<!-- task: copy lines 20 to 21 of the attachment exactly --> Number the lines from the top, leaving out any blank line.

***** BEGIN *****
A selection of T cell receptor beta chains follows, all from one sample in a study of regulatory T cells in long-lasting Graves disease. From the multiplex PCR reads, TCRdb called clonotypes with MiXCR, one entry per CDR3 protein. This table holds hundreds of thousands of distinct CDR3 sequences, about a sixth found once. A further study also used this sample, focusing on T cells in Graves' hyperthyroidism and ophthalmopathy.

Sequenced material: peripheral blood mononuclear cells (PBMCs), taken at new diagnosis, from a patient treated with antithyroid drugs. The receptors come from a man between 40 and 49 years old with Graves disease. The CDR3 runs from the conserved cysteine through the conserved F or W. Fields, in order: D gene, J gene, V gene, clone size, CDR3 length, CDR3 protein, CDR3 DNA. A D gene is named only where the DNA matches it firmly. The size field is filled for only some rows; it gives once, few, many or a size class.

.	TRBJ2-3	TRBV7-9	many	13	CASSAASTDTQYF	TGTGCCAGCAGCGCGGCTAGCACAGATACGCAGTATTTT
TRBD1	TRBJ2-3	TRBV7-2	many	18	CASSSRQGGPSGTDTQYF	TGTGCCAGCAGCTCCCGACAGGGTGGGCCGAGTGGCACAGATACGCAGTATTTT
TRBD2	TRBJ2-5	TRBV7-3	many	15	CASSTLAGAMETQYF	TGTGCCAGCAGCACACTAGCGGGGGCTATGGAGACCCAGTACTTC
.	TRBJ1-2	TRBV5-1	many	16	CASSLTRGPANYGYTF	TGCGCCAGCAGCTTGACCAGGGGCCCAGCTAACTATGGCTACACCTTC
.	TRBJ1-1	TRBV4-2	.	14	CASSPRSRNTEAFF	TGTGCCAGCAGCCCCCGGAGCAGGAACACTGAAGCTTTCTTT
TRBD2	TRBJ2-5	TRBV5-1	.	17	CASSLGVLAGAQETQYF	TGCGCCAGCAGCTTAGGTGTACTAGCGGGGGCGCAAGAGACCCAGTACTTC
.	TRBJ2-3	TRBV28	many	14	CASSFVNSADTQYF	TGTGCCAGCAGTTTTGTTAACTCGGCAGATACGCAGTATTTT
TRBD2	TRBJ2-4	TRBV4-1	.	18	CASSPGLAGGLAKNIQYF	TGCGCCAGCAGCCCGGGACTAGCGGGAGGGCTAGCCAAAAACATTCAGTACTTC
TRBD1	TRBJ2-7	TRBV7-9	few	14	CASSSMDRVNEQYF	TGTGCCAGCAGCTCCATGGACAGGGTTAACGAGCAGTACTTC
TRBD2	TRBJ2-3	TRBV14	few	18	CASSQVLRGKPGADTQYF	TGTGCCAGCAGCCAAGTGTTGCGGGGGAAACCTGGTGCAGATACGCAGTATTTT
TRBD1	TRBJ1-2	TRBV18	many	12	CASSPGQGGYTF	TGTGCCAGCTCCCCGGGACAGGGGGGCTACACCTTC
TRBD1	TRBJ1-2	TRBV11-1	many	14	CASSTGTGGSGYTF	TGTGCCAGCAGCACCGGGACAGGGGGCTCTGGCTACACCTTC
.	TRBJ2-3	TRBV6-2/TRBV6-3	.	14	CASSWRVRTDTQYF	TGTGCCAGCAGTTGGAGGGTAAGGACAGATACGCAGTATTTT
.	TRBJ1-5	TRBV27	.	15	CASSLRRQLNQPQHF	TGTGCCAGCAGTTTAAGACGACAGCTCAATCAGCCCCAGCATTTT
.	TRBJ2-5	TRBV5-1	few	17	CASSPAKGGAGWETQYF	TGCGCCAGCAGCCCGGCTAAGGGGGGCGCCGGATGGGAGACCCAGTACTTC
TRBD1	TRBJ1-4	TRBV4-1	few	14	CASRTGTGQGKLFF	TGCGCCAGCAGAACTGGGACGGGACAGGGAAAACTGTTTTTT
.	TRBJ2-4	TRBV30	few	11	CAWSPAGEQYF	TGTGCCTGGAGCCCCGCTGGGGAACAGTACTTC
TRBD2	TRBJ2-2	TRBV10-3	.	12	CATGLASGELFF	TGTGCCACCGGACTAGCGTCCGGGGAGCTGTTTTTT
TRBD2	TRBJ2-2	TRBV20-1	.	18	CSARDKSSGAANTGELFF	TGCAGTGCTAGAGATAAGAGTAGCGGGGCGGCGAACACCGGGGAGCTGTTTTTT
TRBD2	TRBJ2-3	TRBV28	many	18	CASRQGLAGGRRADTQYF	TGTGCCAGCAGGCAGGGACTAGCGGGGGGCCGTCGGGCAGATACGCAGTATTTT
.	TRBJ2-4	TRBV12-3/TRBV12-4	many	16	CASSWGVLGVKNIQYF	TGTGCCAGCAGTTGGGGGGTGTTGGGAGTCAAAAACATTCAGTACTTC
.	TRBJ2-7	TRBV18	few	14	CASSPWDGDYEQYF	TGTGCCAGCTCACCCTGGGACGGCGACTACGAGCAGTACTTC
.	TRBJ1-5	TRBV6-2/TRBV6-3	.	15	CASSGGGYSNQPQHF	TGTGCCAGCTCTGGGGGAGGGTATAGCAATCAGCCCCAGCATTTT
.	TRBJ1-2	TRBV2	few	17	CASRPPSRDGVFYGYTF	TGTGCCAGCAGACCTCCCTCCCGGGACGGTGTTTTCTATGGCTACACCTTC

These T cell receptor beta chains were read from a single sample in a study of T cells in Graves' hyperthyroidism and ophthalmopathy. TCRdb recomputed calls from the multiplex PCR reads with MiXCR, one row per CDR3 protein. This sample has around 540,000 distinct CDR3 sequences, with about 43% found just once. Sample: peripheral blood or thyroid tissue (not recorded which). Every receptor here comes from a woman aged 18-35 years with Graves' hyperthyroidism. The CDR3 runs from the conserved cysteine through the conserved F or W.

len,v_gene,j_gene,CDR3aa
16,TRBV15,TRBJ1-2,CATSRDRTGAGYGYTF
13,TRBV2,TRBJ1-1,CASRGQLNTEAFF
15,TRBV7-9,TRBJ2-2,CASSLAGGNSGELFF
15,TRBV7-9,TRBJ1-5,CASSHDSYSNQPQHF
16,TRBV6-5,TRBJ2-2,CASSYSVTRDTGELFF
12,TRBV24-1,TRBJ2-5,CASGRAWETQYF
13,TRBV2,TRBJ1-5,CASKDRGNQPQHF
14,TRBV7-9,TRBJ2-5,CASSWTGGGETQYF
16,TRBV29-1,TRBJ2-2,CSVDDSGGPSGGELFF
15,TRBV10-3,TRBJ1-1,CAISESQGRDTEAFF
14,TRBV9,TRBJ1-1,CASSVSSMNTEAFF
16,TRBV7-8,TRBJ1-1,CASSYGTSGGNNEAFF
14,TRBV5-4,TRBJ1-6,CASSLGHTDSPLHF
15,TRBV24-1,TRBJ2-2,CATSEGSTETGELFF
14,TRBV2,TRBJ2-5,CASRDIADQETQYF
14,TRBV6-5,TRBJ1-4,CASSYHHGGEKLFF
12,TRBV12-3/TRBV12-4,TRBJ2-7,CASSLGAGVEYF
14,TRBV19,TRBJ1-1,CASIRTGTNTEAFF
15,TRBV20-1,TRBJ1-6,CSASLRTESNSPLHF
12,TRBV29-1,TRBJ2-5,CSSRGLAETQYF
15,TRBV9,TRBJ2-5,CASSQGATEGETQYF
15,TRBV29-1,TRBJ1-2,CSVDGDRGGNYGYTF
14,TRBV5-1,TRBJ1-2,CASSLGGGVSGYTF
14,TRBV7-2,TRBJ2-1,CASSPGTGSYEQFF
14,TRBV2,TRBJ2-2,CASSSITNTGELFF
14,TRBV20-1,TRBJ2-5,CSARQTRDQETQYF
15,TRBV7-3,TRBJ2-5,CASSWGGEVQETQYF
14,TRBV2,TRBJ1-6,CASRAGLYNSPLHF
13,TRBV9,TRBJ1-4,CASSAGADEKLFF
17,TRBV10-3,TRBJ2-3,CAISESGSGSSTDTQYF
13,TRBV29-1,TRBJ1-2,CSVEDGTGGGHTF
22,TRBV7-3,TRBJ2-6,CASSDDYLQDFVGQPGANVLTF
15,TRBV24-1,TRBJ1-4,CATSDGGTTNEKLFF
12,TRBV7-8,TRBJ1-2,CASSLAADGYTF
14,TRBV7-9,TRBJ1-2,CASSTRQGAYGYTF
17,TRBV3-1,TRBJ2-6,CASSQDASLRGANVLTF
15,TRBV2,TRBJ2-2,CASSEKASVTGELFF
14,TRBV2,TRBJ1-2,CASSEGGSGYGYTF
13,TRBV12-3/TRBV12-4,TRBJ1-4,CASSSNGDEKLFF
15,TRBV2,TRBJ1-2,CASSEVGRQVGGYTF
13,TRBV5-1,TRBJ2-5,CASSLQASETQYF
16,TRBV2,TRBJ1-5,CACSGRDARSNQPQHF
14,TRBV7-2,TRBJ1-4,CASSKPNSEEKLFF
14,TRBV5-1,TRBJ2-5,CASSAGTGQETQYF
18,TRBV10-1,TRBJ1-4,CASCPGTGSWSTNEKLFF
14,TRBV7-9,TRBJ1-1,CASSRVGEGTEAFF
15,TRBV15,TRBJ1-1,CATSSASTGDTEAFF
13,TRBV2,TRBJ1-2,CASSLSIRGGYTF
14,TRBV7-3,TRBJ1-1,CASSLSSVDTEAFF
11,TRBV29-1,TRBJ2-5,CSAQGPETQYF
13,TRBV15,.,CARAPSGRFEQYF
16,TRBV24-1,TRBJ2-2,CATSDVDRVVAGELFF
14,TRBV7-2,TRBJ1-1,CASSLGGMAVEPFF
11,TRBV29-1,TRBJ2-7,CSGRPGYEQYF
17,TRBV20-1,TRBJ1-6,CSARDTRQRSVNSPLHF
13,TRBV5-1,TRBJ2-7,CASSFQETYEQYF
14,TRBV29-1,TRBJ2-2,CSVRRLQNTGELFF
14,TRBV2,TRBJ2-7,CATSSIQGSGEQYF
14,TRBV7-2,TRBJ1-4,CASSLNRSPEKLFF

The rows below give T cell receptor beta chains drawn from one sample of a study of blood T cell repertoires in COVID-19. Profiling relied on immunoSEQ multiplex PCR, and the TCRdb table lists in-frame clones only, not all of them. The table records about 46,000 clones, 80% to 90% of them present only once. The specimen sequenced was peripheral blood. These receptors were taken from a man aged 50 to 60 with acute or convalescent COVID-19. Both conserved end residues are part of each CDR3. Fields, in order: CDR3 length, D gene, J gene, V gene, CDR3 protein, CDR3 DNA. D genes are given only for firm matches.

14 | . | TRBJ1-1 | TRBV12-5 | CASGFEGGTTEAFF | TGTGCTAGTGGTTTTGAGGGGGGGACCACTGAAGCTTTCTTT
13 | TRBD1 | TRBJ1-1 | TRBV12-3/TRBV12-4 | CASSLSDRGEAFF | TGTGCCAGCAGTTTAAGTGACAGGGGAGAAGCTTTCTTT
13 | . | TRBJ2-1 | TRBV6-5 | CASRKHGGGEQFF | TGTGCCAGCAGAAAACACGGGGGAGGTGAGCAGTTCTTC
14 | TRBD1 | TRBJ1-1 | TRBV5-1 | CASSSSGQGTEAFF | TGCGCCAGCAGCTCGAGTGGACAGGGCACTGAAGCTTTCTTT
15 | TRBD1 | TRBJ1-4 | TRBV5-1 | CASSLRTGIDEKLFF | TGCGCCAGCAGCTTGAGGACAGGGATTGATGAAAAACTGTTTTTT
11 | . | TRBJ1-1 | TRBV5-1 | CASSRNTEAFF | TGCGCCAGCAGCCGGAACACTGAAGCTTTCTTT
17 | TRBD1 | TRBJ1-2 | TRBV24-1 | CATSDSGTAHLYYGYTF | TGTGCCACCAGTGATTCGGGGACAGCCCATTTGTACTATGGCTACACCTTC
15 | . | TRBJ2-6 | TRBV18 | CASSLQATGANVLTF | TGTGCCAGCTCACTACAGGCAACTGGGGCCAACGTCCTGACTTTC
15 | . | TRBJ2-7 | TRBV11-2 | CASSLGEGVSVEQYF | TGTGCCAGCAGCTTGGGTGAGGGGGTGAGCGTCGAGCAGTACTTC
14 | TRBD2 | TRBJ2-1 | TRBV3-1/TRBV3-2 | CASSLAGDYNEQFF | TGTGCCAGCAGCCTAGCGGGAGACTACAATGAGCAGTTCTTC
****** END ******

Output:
TRBD2	TRBJ2-2	TRBV10-3	.	12	CATGLASGELFF	TGTGCCACCGGACTAGCGTCCGGGGAGCTGTTTTTT
TRBD2	TRBJ2-2	TRBV20-1	.	18	CSARDKSSGAANTGELFF	TGCAGTGCTAGAGATAAGAGTAGCGGGGCGGCGAACACCGGGGAGCTGTTTTTT